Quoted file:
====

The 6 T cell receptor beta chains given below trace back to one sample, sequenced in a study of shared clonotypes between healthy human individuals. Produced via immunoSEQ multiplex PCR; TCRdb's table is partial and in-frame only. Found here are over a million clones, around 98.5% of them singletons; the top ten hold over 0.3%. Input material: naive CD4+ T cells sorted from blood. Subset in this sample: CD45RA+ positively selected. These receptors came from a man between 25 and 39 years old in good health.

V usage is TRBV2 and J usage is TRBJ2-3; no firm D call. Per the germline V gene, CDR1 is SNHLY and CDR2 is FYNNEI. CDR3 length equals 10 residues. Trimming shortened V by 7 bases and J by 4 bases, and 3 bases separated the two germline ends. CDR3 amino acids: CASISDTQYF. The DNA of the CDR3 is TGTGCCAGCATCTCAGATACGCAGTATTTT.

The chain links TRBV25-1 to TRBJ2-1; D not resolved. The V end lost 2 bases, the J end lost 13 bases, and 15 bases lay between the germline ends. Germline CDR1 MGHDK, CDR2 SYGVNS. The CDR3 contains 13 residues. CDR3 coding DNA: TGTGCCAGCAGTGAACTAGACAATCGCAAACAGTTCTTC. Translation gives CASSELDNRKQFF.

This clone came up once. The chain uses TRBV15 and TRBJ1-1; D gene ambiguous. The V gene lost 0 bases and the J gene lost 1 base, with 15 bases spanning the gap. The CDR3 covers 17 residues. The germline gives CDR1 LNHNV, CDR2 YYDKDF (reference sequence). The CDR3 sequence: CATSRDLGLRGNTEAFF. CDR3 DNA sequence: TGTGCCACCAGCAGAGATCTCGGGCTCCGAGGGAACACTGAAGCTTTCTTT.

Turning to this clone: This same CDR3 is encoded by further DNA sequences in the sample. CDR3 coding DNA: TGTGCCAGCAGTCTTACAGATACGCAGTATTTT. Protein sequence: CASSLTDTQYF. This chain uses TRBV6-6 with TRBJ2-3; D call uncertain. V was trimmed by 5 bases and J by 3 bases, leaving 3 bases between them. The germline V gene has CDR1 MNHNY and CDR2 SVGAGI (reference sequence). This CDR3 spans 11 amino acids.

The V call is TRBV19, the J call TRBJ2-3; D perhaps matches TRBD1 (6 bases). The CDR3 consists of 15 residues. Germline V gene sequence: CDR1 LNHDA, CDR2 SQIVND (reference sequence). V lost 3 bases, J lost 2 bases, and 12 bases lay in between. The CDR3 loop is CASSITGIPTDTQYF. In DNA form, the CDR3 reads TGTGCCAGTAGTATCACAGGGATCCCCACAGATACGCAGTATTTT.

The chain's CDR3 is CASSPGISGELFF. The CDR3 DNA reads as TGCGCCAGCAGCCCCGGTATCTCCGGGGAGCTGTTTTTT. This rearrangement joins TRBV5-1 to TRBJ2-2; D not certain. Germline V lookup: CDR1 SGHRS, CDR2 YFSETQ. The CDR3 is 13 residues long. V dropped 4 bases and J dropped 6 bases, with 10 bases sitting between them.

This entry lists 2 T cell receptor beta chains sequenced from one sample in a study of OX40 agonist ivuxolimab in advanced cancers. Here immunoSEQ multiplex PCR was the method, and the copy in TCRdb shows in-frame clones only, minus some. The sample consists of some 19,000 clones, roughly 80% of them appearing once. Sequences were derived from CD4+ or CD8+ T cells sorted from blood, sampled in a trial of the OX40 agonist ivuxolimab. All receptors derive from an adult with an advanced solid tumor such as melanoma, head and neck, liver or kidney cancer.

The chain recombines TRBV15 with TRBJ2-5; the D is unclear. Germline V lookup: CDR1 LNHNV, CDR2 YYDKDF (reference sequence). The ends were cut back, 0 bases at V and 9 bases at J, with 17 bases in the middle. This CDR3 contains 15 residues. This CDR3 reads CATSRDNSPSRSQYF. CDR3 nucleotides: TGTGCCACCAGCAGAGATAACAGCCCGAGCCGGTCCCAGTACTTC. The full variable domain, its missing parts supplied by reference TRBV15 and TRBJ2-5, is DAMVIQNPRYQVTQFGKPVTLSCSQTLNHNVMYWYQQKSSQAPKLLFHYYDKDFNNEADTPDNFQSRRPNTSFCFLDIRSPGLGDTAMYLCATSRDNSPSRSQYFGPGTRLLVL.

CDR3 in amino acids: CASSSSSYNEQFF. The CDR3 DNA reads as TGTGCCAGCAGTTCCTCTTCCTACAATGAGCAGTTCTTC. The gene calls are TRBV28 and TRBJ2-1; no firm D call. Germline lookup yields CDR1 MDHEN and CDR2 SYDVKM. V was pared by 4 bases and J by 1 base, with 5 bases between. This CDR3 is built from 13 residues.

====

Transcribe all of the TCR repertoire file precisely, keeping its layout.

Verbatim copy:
The 6 T cell receptor beta chains given below trace back to one sample, sequenced in a study of shared clonotypes between healthy human individuals. Produced via immunoSEQ multiplex PCR; TCRdb's table is partial and in-frame only. Found here are over a million clones, around 98.5% of them singletons; the top ten hold over 0.3%. Input material: naive CD4+ T cells sorted from blood. Subset in this sample: CD45RA+ positively selected. These receptors came from a man between 25 and 39 years old in good health.

V usage is TRBV2 and J usage is TRBJ2-3; no firm D call. Per the germline V gene, CDR1 is SNHLY and CDR2 is FYNNEI. CDR3 length equals 10 residues. Trimming shortened V by 7 bases and J by 4 bases, and 3 bases separated the two germline ends. CDR3 amino acids: CASISDTQYF. The DNA of the CDR3 is TGTGCCAGCATCTCAGATACGCAGTATTTT.

The chain links TRBV25-1 to TRBJ2-1; D not resolved. The V end lost 2 bases, the J end lost 13 bases, and 15 bases lay between the germline ends. Germline CDR1 MGHDK, CDR2 SYGVNS. The CDR3 contains 13 residues. CDR3 coding DNA: TGTGCCAGCAGTGAACTAGACAATCGCAAACAGTTCTTC. Translation gives CASSELDNRKQFF.

This clone came up once. The chain uses TRBV15 and TRBJ1-1; D gene ambiguous. The V gene lost 0 bases and the J gene lost 1 base, with 15 bases spanning the gap. The CDR3 covers 17 residues. The germline gives CDR1 LNHNV, CDR2 YYDKDF (reference sequence). The CDR3 sequence: CATSRDLGLRGNTEAFF. CDR3 DNA sequence: TGTGCCACCAGCAGAGATCTCGGGCTCCGAGGGAACACTGAAGCTTTCTTT.

Turning to this clone: This same CDR3 is encoded by further DNA sequences in the sample. CDR3 coding DNA: TGTGCCAGCAGTCTTACAGATACGCAGTATTTT. Protein sequence: CASSLTDTQYF. This chain uses TRBV6-6 with TRBJ2-3; D call uncertain. V was trimmed by 5 bases and J by 3 bases, leaving 3 bases between them. The germline V gene has CDR1 MNHNY and CDR2 SVGAGI (reference sequence). This CDR3 spans 11 amino acids.

The V call is TRBV19, the J call TRBJ2-3; D perhaps matches TRBD1 (6 bases). The CDR3 consists of 15 residues. Germline V gene sequence: CDR1 LNHDA, CDR2 SQIVND (reference sequence). V lost 3 bases, J lost 2 bases, and 12 bases lay in between. The CDR3 loop is CASSITGIPTDTQYF. In DNA form, the CDR3 reads TGTGCCAGTAGTATCACAGGGATCCCCACAGATACGCAGTATTTT.

The chain's CDR3 is CASSPGISGELFF. The CDR3 DNA reads as TGCGCCAGCAGCCCCGGTATCTCCGGGGAGCTGTTTTTT. This rearrangement joins TRBV5-1 to TRBJ2-2; D not certain. Germline V lookup: CDR1 SGHRS, CDR2 YFSETQ. The CDR3 is 13 residues long. V dropped 4 bases and J dropped 6 bases, with 10 bases sitting between them.

This entry lists 2 T cell receptor beta chains sequenced from one sample in a study of OX40 agonist ivuxolimab in advanced cancers. Here immunoSEQ multiplex PCR was the method, and the copy in TCRdb shows in-frame clones only, minus some. The sample consists of some 19,000 clones, roughly 80% of them appearing once. Sequences were derived from CD4+ or CD8+ T cells sorted from blood, sampled in a trial of the OX40 agonist ivuxolimab. All receptors derive from an adult with an advanced solid tumor such as melanoma, head and neck, liver or kidney cancer.

The chain recombines TRBV15 with TRBJ2-5; the D is unclear. Germline V lookup: CDR1 LNHNV, CDR2 YYDKDF (reference sequence). The ends were cut back, 0 bases at V and 9 bases at J, with 17 bases in the middle. This CDR3 contains 15 residues. This CDR3 reads CATSRDNSPSRSQYF. CDR3 nucleotides: TGTGCCACCAGCAGAGATAACAGCCCGAGCCGGTCCCAGTACTTC. The full variable domain, its missing parts supplied by reference TRBV15 and TRBJ2-5, is DAMVIQNPRYQVTQFGKPVTLSCSQTLNHNVMYWYQQKSSQAPKLLFHYYDKDFNNEADTPDNFQSRRPNTSFCFLDIRSPGLGDTAMYLCATSRDNSPSRSQYFGPGTRLLVL.

CDR3 in amino acids: CASSSSSYNEQFF. The CDR3 DNA reads as TGTGCCAGCAGTTCCTCTTCCTACAATGAGCAGTTCTTC. The gene calls are TRBV28 and TRBJ2-1; no firm D call. Germline lookup yields CDR1 MDHEN and CDR2 SYDVKM. V was pared by 4 bases and J by 1 base, with 5 bases between. This CDR3 is built from 13 residues.